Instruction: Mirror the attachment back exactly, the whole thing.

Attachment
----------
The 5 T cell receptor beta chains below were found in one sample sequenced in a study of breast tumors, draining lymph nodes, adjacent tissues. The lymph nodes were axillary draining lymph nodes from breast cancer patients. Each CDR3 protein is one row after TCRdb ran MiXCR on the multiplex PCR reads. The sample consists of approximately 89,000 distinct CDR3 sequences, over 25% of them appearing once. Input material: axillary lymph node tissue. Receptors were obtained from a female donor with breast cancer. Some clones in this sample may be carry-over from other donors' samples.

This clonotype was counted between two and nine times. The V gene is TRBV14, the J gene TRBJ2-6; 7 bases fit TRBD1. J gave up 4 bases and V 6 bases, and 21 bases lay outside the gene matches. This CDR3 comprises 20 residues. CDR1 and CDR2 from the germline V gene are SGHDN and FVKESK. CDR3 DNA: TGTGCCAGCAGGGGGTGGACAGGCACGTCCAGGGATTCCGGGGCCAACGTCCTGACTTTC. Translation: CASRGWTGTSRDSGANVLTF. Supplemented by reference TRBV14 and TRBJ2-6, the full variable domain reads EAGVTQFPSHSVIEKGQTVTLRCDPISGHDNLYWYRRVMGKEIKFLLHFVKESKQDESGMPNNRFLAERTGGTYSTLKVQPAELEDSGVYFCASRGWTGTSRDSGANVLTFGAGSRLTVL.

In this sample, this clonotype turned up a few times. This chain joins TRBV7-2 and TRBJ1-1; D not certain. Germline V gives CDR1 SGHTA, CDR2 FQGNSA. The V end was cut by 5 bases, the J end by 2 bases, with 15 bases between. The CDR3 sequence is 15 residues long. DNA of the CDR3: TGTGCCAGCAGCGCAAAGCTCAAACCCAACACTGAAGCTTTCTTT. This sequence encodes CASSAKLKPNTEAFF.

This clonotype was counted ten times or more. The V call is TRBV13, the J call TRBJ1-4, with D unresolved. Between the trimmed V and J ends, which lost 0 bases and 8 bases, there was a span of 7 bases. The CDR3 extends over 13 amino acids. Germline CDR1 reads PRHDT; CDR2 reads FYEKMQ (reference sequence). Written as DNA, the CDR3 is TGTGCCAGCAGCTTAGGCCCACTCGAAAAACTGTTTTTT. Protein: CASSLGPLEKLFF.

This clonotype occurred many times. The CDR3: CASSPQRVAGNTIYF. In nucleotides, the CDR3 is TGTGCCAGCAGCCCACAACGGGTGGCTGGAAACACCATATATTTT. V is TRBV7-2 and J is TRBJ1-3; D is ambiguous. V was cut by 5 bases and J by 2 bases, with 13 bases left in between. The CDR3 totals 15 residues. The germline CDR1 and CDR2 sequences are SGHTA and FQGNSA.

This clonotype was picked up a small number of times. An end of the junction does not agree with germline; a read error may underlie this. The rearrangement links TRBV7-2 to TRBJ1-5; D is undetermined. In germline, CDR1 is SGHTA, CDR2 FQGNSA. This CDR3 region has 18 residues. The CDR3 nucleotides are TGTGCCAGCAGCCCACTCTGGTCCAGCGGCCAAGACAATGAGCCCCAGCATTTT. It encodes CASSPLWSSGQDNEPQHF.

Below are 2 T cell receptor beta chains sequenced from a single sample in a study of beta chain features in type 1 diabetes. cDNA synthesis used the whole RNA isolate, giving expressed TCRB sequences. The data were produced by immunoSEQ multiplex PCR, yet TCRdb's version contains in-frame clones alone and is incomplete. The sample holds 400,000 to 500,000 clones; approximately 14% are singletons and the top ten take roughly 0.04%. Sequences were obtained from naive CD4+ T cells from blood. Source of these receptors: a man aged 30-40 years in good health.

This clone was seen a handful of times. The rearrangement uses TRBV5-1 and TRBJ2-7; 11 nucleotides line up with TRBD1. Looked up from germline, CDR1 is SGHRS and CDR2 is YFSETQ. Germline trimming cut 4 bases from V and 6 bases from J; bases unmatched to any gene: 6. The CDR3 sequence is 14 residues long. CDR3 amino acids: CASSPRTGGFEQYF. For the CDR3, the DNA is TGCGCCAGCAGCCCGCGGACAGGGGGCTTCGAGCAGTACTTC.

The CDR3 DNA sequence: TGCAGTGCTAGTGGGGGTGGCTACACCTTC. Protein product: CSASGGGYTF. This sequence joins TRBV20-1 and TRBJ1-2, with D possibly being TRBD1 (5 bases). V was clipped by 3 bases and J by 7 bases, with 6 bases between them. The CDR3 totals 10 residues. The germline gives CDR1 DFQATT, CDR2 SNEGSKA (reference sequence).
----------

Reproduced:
The 5 T cell receptor beta chains below were found in one sample sequenced in a study of breast tumors, draining lymph nodes, adjacent tissues. The lymph nodes were axillary draining lymph nodes from breast cancer patients. Each CDR3 protein is one row after TCRdb ran MiXCR on the multiplex PCR reads. The sample consists of approximately 89,000 distinct CDR3 sequences, over 25% of them appearing once. Input material: axillary lymph node tissue. Receptors were obtained from a female donor with breast cancer. Some clones in this sample may be carry-over from other donors' samples.

This clonotype was counted between two and nine times. The V gene is TRBV14, the J gene TRBJ2-6; 7 bases fit TRBD1. J gave up 4 bases and V 6 bases, and 21 bases lay outside the gene matches. This CDR3 comprises 20 residues. CDR1 and CDR2 from the germline V gene are SGHDN and FVKESK. CDR3 DNA: TGTGCCAGCAGGGGGTGGACAGGCACGTCCAGGGATTCCGGGGCCAACGTCCTGACTTTC. Translation: CASRGWTGTSRDSGANVLTF. Supplemented by reference TRBV14 and TRBJ2-6, the full variable domain reads EAGVTQFPSHSVIEKGQTVTLRCDPISGHDNLYWYRRVMGKEIKFLLHFVKESKQDESGMPNNRFLAERTGGTYSTLKVQPAELEDSGVYFCASRGWTGTSRDSGANVLTFGAGSRLTVL.

In this sample, this clonotype turned up a few times. This chain joins TRBV7-2 and TRBJ1-1; D not certain. Germline V gives CDR1 SGHTA, CDR2 FQGNSA. The V end was cut by 5 bases, the J end by 2 bases, with 15 bases between. The CDR3 sequence is 15 residues long. DNA of the CDR3: TGTGCCAGCAGCGCAAAGCTCAAACCCAACACTGAAGCTTTCTTT. This sequence encodes CASSAKLKPNTEAFF.

This clonotype was counted ten times or more. The V call is TRBV13, the J call TRBJ1-4, with D unresolved. Between the trimmed V and J ends, which lost 0 bases and 8 bases, there was a span of 7 bases. The CDR3 extends over 13 amino acids. Germline CDR1 reads PRHDT; CDR2 reads FYEKMQ (reference sequence). Written as DNA, the CDR3 is TGTGCCAGCAGCTTAGGCCCACTCGAAAAACTGTTTTTT. Protein: CASSLGPLEKLFF.

This clonotype occurred many times. The CDR3: CASSPQRVAGNTIYF. In nucleotides, the CDR3 is TGTGCCAGCAGCCCACAACGGGTGGCTGGAAACACCATATATTTT. V is TRBV7-2 and J is TRBJ1-3; D is ambiguous. V was cut by 5 bases and J by 2 bases, with 13 bases left in between. The CDR3 totals 15 residues. The germline CDR1 and CDR2 sequences are SGHTA and FQGNSA.

This clonotype was picked up a small number of times. An end of the junction does not agree with germline; a read error may underlie this. The rearrangement links TRBV7-2 to TRBJ1-5; D is undetermined. In germline, CDR1 is SGHTA, CDR2 FQGNSA. This CDR3 region has 18 residues. The CDR3 nucleotides are TGTGCCAGCAGCCCACTCTGGTCCAGCGGCCAAGACAATGAGCCCCAGCATTTT. It encodes CASSPLWSSGQDNEPQHF.

Below are 2 T cell receptor beta chains sequenced from a single sample in a study of beta chain features in type 1 diabetes. cDNA synthesis used the whole RNA isolate, giving expressed TCRB sequences. The data were produced by immunoSEQ multiplex PCR, yet TCRdb's version contains in-frame clones alone and is incomplete. The sample holds 400,000 to 500,000 clones; approximately 14% are singletons and the top ten take roughly 0.04%. Sequences were obtained from naive CD4+ T cells from blood. Source of these receptors: a man aged 30-40 years in good health.

This clone was seen a handful of times. The rearrangement uses TRBV5-1 and TRBJ2-7; 11 nucleotides line up with TRBD1. Looked up from germline, CDR1 is SGHRS and CDR2 is YFSETQ. Germline trimming cut 4 bases from V and 6 bases from J; bases unmatched to any gene: 6. The CDR3 sequence is 14 residues long. CDR3 amino acids: CASSPRTGGFEQYF. For the CDR3, the DNA is TGCGCCAGCAGCCCGCGGACAGGGGGCTTCGAGCAGTACTTC.

The CDR3 DNA sequence: TGCAGTGCTAGTGGGGGTGGCTACACCTTC. Protein product: CSASGGGYTF. This sequence joins TRBV20-1 and TRBJ1-2, with D possibly being TRBD1 (5 bases). V was clipped by 3 bases and J by 7 bases, with 6 bases between them. The CDR3 totals 10 residues. The germline gives CDR1 DFQATT, CDR2 SNEGSKA (reference sequence).